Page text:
Yorkshire-born, London-based illustrator Sebaldo recently entirely changed his style. Having previously concentrated mainly on animation – we featured his entirely felt-tip-pen-drawn short here – the time constraints weren’t letting him achieve the look nor emotions he wanted for his characters. So he decided to focus on illustration, and two life events had a major impact on his newly defined aesthetic.
“One was I acquired a Wacom pad from a friend – this changed my life because I had always been a purist, so hung up on doing things by hand in real life, which got in the way of my flow. Secondly, I always wanted to do the sort of airbrushing technique I saw in bowling alleys in the 90s but when I tried in Photoshop, my shapes were left with a horrible rough edge. One day I asked my studio brothers and they showed me a probably extremely obvious way to solve it, and I nearly started crying.”
Having previously worked on film sets, Sebaldo wanted to bring a story and realism to his work. “I worked on my shading, and thought about light a lot more, and my style really started to develop and excite me. I like to make people’s heads and eyes a lot bigger than they should be, so it’s easier to look into their souls.”
His subject matter draws influence from conflicting scenery – the sea, Yorkshire and Italy. “I used to spend a lot of time playing in rock pools and rivers as a child, imagining the worlds under the water. As a complete contrast to that, I also grew up in a small village in Yorkshire where I get a lot of my human characters from. There were a lot of strange characters in my town and people could make a story out of anything, and now that’s what I do.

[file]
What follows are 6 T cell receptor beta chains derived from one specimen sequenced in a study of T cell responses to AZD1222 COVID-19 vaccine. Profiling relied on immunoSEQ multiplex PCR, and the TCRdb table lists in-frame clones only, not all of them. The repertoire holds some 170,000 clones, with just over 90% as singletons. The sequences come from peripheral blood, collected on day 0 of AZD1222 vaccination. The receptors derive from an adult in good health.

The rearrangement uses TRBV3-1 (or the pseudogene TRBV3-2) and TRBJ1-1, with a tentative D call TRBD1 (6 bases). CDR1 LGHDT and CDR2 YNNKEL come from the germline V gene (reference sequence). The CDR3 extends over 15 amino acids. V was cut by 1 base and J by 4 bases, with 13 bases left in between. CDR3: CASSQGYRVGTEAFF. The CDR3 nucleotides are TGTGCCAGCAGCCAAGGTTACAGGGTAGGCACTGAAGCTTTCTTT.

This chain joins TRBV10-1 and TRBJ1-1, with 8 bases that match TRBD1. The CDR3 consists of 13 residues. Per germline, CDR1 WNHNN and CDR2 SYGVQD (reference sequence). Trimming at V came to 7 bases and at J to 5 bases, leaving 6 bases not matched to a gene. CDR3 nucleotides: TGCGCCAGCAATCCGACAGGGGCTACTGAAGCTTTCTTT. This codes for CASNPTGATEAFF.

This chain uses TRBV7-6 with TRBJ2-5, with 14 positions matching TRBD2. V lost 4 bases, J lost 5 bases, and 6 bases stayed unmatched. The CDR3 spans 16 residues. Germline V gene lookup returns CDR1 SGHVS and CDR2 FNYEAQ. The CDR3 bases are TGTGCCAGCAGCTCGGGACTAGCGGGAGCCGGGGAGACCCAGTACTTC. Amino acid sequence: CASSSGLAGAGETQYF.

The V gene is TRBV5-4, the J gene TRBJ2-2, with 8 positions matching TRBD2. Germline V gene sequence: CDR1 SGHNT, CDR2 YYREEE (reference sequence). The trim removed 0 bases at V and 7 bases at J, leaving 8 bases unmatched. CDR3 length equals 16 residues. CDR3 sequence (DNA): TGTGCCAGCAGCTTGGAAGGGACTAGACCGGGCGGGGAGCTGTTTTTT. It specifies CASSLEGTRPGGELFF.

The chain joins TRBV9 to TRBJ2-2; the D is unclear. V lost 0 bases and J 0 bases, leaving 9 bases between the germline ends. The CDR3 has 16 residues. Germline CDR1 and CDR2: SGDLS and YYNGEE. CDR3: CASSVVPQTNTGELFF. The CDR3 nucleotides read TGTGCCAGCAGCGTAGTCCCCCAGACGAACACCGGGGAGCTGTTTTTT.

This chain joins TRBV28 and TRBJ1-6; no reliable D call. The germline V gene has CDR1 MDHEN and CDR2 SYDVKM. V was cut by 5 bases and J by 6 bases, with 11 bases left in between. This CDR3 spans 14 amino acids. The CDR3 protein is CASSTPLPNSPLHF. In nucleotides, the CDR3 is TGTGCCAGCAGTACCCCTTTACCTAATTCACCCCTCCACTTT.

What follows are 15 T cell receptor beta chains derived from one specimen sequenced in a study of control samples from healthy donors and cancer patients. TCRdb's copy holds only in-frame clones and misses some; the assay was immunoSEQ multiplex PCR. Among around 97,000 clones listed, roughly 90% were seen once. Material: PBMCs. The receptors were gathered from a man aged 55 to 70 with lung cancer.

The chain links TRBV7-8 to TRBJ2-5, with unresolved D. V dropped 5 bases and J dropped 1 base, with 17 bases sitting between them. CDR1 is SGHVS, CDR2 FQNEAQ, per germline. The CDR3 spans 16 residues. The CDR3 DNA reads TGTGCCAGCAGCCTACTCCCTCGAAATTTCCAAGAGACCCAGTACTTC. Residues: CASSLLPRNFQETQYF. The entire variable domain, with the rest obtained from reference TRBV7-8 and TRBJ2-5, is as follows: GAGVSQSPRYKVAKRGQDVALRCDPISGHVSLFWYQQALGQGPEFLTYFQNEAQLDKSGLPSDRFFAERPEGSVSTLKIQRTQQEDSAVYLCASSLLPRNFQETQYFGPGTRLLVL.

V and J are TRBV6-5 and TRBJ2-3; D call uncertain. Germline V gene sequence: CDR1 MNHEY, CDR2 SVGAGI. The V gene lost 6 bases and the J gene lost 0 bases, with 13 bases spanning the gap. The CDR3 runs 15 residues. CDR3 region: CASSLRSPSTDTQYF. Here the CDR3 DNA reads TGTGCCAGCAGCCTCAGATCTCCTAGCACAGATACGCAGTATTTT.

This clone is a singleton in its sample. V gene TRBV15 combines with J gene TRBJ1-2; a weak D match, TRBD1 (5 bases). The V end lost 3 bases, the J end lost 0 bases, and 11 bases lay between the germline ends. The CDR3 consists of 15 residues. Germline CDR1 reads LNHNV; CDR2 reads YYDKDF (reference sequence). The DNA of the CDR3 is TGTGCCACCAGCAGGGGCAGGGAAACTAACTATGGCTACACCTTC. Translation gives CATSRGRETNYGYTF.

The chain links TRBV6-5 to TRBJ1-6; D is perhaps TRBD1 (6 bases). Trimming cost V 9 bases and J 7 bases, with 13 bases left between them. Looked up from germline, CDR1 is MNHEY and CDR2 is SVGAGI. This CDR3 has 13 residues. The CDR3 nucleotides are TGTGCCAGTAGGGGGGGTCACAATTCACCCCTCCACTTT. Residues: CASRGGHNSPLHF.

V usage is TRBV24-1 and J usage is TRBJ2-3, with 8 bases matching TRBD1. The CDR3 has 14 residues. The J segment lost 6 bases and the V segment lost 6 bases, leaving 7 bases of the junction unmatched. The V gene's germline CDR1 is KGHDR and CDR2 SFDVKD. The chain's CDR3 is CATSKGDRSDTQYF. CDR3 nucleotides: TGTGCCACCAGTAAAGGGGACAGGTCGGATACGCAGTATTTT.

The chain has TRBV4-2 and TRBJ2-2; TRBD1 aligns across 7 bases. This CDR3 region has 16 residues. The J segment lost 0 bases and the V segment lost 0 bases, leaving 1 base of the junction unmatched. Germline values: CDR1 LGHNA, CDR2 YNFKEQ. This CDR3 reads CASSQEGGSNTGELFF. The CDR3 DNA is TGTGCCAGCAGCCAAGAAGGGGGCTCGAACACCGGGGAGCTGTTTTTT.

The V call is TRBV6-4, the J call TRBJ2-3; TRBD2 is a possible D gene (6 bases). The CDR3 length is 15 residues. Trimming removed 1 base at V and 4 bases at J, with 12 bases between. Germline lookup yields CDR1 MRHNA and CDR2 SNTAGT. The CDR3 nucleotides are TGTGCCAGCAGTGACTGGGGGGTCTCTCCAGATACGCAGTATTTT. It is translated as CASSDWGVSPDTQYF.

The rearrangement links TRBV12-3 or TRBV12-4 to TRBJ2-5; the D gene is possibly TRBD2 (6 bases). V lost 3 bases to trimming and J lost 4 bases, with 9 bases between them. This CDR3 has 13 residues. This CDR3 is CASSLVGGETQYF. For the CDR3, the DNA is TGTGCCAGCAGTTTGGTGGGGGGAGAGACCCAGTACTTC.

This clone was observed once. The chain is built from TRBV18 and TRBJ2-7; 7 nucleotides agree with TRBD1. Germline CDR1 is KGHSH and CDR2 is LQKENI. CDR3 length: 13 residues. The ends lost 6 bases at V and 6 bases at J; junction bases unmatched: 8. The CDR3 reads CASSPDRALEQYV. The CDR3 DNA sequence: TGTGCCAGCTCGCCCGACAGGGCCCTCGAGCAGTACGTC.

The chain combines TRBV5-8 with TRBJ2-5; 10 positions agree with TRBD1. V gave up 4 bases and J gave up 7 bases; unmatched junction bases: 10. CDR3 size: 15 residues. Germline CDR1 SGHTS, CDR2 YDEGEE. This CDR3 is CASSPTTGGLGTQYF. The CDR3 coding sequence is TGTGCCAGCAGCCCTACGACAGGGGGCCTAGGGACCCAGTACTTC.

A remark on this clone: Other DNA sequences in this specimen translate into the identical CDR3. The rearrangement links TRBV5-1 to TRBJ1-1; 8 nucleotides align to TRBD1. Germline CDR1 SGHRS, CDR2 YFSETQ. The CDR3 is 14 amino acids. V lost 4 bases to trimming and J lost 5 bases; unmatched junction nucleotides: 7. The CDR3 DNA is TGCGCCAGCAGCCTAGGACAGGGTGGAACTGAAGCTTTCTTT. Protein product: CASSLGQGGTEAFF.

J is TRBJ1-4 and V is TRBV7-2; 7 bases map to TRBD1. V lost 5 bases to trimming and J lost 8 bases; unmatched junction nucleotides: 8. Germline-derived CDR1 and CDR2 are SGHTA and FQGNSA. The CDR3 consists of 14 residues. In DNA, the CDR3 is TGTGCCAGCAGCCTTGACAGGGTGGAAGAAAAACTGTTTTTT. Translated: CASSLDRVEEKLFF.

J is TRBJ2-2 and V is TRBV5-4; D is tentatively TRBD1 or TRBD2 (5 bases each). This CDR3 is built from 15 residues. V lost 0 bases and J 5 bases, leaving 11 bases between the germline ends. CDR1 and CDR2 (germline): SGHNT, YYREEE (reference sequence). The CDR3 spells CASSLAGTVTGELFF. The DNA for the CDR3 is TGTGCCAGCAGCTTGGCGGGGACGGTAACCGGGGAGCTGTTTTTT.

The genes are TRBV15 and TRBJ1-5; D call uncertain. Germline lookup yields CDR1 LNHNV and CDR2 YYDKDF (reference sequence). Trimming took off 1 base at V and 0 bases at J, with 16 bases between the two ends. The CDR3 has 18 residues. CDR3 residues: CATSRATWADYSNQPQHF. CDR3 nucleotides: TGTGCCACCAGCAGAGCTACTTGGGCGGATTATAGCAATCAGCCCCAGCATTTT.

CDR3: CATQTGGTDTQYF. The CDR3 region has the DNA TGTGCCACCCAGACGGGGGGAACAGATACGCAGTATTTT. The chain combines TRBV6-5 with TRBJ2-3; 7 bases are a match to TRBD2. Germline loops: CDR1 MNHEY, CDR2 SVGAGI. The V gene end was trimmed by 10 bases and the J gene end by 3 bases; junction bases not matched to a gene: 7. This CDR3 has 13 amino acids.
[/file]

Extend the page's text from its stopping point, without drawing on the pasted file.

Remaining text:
“I always used to use the brightest colours I could, because I grew up in greyness so I had to try and escape it. My colours are also heavily influenced by the sea as that’s really where I’d like to live. Also, being from an Italian family, I’m absolutely obsessed with food, which shows up a lot in my work.”
The illustrator cites Mathew Barney as having a big impact on his use of colour, and artist Paul McCarthy – “his characters were so flipping weird and gross, they really freaked me out but I liked it. I think that’s where I get my love of big heads from, and he used a lot of food too” – as well as Tobias Stretch and Diego Lazzarin.
Among his recent work, his favourite character is from a project called Jesus in the Toast, an aspect of ten designs he’s created as beach towels to release in summer 2018. Behind the comically macabre image is a story best told by Sebaldo himself. “When I was younger there seemed to be an obsession with finding Jesus’ face in food, especially toast, like it was a sign of hope. This character is so depressed and desperate, he takes his toaster to the bath to kill himself but as a last attempt to hold onto his life he starts to look for a sign in the toast in the form of Jesus’ face. He finds it, and all of a sudden he realises that if this could happen then anything is possible so he decides against killing himself. The toaster could have taken his life but in the end it saved it.
“I drew the character as the classic sort of 80s-90s manly man character who likes gambling, football and loads of ‘manly’ stuff. I felt as a child that I had to really try and live up to the idea of what a man should be and I definitely wasn’t that. Don’t show any emotions, don’t talk to anyone about your feelings and don’t laugh too much and if you do, do it in a menacing way. I think I have a tendency to draw men in vulnerable positions because I like showing them for who they really are.”